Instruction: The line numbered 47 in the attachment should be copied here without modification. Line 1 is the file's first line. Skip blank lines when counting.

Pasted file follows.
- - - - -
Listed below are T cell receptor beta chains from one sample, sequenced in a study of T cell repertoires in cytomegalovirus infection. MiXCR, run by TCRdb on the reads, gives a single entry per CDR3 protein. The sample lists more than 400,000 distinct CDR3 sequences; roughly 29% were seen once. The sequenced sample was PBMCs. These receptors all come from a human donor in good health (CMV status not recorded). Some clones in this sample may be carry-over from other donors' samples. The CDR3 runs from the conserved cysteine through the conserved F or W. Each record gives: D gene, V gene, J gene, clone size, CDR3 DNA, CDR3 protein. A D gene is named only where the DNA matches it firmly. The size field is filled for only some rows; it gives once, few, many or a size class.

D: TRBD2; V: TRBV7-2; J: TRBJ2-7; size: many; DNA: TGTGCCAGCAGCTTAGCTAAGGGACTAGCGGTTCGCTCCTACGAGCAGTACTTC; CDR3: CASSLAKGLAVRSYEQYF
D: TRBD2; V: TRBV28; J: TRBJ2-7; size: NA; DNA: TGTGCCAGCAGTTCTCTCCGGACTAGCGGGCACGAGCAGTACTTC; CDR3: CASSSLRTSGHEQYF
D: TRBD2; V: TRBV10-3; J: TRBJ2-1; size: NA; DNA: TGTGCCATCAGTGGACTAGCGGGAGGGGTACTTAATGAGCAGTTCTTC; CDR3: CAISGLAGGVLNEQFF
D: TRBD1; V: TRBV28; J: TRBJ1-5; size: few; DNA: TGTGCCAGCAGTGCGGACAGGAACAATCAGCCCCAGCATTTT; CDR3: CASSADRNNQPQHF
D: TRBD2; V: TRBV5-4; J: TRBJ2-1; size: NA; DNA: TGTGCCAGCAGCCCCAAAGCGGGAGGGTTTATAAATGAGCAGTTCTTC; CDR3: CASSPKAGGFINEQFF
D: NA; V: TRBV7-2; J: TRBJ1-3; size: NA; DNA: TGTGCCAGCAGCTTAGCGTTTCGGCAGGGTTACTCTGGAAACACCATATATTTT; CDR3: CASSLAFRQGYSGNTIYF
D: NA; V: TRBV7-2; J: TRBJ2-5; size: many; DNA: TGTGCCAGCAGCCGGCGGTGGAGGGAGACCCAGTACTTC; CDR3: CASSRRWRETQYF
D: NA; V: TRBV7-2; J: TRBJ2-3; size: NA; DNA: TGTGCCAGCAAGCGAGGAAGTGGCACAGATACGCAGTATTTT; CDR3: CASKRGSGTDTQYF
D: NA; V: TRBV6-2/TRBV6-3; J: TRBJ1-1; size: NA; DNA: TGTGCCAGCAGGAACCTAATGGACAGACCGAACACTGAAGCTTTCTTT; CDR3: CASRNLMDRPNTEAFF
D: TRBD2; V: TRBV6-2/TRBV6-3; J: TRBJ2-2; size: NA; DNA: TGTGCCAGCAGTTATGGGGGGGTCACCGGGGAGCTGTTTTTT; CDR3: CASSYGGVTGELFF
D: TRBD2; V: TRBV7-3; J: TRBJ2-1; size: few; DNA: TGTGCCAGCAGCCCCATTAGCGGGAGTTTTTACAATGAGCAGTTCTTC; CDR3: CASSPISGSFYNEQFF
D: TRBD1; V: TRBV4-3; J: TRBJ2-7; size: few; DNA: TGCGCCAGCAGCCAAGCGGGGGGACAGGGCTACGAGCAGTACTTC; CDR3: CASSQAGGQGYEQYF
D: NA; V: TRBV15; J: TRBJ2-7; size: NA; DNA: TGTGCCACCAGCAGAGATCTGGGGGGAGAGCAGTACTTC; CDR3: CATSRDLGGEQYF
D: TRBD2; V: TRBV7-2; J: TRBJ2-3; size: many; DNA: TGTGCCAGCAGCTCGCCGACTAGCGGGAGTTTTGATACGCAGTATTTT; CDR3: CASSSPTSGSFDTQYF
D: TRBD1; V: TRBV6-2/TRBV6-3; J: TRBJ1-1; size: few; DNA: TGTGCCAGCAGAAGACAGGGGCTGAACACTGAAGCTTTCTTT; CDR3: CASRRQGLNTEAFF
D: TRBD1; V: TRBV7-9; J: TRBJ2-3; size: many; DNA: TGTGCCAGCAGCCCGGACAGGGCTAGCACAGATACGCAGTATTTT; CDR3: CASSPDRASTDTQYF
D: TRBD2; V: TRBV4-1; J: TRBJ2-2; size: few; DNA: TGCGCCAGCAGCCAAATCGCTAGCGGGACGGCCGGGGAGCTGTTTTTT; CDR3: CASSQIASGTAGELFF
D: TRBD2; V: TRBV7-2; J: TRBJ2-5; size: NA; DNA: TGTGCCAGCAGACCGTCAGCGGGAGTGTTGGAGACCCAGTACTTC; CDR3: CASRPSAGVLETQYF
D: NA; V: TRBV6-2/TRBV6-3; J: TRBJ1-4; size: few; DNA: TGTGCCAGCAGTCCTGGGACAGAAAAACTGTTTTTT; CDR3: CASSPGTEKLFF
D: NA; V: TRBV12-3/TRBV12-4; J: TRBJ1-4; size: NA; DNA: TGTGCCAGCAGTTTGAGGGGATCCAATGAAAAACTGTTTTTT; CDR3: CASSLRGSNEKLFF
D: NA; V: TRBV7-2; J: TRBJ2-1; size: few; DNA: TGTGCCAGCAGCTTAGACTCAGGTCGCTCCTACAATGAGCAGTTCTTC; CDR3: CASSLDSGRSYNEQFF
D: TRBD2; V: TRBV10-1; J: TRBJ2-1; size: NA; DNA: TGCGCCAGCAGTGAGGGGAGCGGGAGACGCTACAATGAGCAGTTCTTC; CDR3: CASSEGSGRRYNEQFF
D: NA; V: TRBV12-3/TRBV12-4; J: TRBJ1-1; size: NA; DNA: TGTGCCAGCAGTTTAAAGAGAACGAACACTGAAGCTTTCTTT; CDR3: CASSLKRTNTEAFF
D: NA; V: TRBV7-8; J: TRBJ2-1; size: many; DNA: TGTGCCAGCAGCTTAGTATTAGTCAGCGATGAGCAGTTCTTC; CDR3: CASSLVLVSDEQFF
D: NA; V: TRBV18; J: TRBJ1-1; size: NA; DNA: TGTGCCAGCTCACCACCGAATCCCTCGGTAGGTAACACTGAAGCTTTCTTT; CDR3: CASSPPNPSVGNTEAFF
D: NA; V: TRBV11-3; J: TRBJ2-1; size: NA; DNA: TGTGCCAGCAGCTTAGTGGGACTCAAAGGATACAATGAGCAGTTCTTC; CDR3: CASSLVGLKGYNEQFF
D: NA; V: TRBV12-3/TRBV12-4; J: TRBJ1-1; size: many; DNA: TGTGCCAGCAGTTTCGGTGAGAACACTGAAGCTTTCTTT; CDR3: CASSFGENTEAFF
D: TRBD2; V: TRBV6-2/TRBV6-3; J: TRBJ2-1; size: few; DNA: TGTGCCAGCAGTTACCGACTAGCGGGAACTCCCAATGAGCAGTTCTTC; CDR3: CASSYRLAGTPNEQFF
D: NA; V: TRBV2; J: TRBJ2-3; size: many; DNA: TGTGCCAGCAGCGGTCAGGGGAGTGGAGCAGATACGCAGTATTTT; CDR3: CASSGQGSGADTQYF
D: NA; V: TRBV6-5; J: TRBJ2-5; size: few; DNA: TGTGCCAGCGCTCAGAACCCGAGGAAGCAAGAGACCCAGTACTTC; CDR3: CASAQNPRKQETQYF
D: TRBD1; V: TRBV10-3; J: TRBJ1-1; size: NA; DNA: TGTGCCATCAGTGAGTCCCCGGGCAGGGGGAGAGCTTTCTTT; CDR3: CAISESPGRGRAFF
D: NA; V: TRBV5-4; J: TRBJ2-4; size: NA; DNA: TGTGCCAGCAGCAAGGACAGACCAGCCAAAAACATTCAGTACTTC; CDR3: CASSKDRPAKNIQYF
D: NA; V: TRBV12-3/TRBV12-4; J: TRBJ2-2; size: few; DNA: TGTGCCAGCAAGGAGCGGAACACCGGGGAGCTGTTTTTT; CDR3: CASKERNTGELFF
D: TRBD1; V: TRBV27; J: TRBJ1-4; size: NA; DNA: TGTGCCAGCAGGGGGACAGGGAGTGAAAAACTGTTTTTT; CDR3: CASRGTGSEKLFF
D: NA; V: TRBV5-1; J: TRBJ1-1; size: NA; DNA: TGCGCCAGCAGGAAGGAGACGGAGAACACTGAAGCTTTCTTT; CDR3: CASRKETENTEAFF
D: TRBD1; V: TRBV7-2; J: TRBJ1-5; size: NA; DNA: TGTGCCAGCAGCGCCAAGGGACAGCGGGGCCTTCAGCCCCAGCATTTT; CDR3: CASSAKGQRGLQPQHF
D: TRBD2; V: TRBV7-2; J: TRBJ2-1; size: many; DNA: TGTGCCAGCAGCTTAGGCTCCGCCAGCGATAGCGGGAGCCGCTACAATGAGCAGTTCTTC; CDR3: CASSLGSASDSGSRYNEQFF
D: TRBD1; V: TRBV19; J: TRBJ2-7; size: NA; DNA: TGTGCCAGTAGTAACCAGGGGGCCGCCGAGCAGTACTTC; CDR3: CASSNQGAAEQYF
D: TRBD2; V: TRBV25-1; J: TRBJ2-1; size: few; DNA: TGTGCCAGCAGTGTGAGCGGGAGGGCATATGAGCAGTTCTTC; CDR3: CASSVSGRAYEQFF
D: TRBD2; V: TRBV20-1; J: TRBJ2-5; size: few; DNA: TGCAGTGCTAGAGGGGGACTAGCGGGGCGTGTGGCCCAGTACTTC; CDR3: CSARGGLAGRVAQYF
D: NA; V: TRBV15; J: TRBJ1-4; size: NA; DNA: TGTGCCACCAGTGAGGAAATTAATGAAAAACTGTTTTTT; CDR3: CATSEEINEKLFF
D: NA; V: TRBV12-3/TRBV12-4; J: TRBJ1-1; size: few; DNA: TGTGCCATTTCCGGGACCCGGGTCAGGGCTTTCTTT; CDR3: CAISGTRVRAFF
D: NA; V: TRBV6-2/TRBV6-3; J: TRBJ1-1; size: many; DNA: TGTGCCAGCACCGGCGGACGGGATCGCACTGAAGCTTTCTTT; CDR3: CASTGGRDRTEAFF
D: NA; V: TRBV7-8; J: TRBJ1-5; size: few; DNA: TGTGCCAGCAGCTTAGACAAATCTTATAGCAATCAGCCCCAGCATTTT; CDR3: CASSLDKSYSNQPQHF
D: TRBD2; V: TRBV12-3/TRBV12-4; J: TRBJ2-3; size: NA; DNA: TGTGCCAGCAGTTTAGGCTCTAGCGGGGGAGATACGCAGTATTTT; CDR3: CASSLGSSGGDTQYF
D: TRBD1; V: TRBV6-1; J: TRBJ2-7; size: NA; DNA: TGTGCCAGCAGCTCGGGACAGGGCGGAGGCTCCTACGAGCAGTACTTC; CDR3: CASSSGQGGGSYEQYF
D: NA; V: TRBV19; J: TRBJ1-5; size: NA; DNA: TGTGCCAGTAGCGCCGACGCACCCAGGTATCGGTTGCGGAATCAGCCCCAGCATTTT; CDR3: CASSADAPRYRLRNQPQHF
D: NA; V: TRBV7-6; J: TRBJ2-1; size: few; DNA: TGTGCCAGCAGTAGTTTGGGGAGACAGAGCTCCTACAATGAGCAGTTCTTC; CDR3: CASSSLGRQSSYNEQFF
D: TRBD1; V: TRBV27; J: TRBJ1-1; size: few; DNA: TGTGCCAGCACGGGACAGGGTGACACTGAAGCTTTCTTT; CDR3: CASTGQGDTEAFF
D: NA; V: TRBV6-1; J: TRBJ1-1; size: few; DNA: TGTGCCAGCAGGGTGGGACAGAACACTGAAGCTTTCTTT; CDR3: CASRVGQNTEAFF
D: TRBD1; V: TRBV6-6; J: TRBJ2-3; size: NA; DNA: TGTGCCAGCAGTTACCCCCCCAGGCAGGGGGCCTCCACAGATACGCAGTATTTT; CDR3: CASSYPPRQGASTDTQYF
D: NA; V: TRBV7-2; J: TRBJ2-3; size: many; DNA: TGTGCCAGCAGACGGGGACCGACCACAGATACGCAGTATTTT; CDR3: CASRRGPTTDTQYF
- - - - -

D: TRBD1; V: TRBV6-1; J: TRBJ2-7; size: NA; DNA: TGTGCCAGCAGCTCGGGACAGGGCGGAGGCTCCTACGAGCAGTACTTC; CDR3: CASSSGQGGGSYEQYF